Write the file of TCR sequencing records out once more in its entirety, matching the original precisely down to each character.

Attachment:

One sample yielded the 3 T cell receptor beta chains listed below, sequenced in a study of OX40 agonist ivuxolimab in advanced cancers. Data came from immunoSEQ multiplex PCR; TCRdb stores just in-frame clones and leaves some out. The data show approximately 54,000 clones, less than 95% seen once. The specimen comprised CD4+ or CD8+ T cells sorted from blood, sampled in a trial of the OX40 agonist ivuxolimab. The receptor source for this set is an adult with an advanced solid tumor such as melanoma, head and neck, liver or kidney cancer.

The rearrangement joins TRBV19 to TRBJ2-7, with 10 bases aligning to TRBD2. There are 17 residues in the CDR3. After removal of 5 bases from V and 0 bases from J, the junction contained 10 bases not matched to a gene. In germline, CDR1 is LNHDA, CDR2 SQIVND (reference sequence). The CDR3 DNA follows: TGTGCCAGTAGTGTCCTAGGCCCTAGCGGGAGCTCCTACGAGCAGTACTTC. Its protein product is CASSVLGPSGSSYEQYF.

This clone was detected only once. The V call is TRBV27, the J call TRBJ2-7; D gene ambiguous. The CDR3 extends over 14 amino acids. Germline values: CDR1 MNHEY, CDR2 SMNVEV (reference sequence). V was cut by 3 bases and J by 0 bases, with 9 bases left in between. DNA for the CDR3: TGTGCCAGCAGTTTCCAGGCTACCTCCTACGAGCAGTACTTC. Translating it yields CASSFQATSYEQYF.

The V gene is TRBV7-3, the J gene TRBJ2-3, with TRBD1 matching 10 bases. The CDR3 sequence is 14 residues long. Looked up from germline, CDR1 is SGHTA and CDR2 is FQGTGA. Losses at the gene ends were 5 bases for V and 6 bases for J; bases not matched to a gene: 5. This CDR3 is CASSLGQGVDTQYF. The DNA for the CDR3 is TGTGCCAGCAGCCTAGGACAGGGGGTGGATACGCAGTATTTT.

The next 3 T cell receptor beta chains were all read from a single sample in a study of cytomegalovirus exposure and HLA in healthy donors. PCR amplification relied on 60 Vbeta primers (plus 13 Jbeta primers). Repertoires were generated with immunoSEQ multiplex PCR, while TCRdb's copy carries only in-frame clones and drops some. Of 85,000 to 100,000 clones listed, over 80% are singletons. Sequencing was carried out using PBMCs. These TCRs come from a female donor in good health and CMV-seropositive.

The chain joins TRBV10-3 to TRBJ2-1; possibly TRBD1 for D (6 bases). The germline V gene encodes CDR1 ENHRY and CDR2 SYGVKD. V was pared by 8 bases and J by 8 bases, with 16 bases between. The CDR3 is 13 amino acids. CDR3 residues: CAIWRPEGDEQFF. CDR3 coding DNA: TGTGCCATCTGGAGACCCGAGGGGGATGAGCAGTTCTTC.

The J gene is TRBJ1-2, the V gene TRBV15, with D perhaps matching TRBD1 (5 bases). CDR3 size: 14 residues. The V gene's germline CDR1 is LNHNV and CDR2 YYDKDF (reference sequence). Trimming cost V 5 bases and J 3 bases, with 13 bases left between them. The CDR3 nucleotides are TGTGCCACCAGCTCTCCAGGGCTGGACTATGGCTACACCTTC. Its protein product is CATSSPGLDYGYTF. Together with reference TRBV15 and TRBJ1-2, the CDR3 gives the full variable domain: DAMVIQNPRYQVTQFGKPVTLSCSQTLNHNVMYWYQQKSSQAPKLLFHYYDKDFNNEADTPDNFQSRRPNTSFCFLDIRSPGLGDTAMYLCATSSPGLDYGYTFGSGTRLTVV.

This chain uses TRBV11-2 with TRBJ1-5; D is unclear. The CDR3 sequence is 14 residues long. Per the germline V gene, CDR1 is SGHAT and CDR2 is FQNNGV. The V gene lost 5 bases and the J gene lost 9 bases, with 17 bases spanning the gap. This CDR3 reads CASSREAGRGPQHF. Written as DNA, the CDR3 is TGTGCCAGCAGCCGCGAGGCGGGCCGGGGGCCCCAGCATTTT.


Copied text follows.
One sample yielded the 3 T cell receptor beta chains listed below, sequenced in a study of OX40 agonist ivuxolimab in advanced cancers. Data came from immunoSEQ multiplex PCR; TCRdb stores just in-frame clones and leaves some out. The data show approximately 54,000 clones, less than 95% seen once. The specimen comprised CD4+ or CD8+ T cells sorted from blood, sampled in a trial of the OX40 agonist ivuxolimab. The receptor source for this set is an adult with an advanced solid tumor such as melanoma, head and neck, liver or kidney cancer.

The rearrangement joins TRBV19 to TRBJ2-7, with 10 bases aligning to TRBD2. There are 17 residues in the CDR3. After removal of 5 bases from V and 0 bases from J, the junction contained 10 bases not matched to a gene. In germline, CDR1 is LNHDA, CDR2 SQIVND (reference sequence). The CDR3 DNA follows: TGTGCCAGTAGTGTCCTAGGCCCTAGCGGGAGCTCCTACGAGCAGTACTTC. Its protein product is CASSVLGPSGSSYEQYF.

This clone was detected only once. The V call is TRBV27, the J call TRBJ2-7; D gene ambiguous. The CDR3 extends over 14 amino acids. Germline values: CDR1 MNHEY, CDR2 SMNVEV (reference sequence). V was cut by 3 bases and J by 0 bases, with 9 bases left in between. DNA for the CDR3: TGTGCCAGCAGTTTCCAGGCTACCTCCTACGAGCAGTACTTC. Translating it yields CASSFQATSYEQYF.

The V gene is TRBV7-3, the J gene TRBJ2-3, with TRBD1 matching 10 bases. The CDR3 sequence is 14 residues long. Looked up from germline, CDR1 is SGHTA and CDR2 is FQGTGA. Losses at the gene ends were 5 bases for V and 6 bases for J; bases not matched to a gene: 5. This CDR3 is CASSLGQGVDTQYF. The DNA for the CDR3 is TGTGCCAGCAGCCTAGGACAGGGGGTGGATACGCAGTATTTT.

The next 3 T cell receptor beta chains were all read from a single sample in a study of cytomegalovirus exposure and HLA in healthy donors. PCR amplification relied on 60 Vbeta primers (plus 13 Jbeta primers). Repertoires were generated with immunoSEQ multiplex PCR, while TCRdb's copy carries only in-frame clones and drops some. Of 85,000 to 100,000 clones listed, over 80% are singletons. Sequencing was carried out using PBMCs. These TCRs come from a female donor in good health and CMV-seropositive.

The chain joins TRBV10-3 to TRBJ2-1; possibly TRBD1 for D (6 bases). The germline V gene encodes CDR1 ENHRY and CDR2 SYGVKD. V was pared by 8 bases and J by 8 bases, with 16 bases between. The CDR3 is 13 amino acids. CDR3 residues: CAIWRPEGDEQFF. CDR3 coding DNA: TGTGCCATCTGGAGACCCGAGGGGGATGAGCAGTTCTTC.

The J gene is TRBJ1-2, the V gene TRBV15, with D perhaps matching TRBD1 (5 bases). CDR3 size: 14 residues. The V gene's germline CDR1 is LNHNV and CDR2 YYDKDF (reference sequence). Trimming cost V 5 bases and J 3 bases, with 13 bases left between them. The CDR3 nucleotides are TGTGCCACCAGCTCTCCAGGGCTGGACTATGGCTACACCTTC. Its protein product is CATSSPGLDYGYTF. Together with reference TRBV15 and TRBJ1-2, the CDR3 gives the full variable domain: DAMVIQNPRYQVTQFGKPVTLSCSQTLNHNVMYWYQQKSSQAPKLLFHYYDKDFNNEADTPDNFQSRRPNTSFCFLDIRSPGLGDTAMYLCATSSPGLDYGYTFGSGTRLTVV.

This chain uses TRBV11-2 with TRBJ1-5; D is unclear. The CDR3 sequence is 14 residues long. Per the germline V gene, CDR1 is SGHAT and CDR2 is FQNNGV. The V gene lost 5 bases and the J gene lost 9 bases, with 17 bases spanning the gap. This CDR3 reads CASSREAGRGPQHF. Written as DNA, the CDR3 is TGTGCCAGCAGCCGCGAGGCGGGCCGGGGGCCCCAGCATTTT.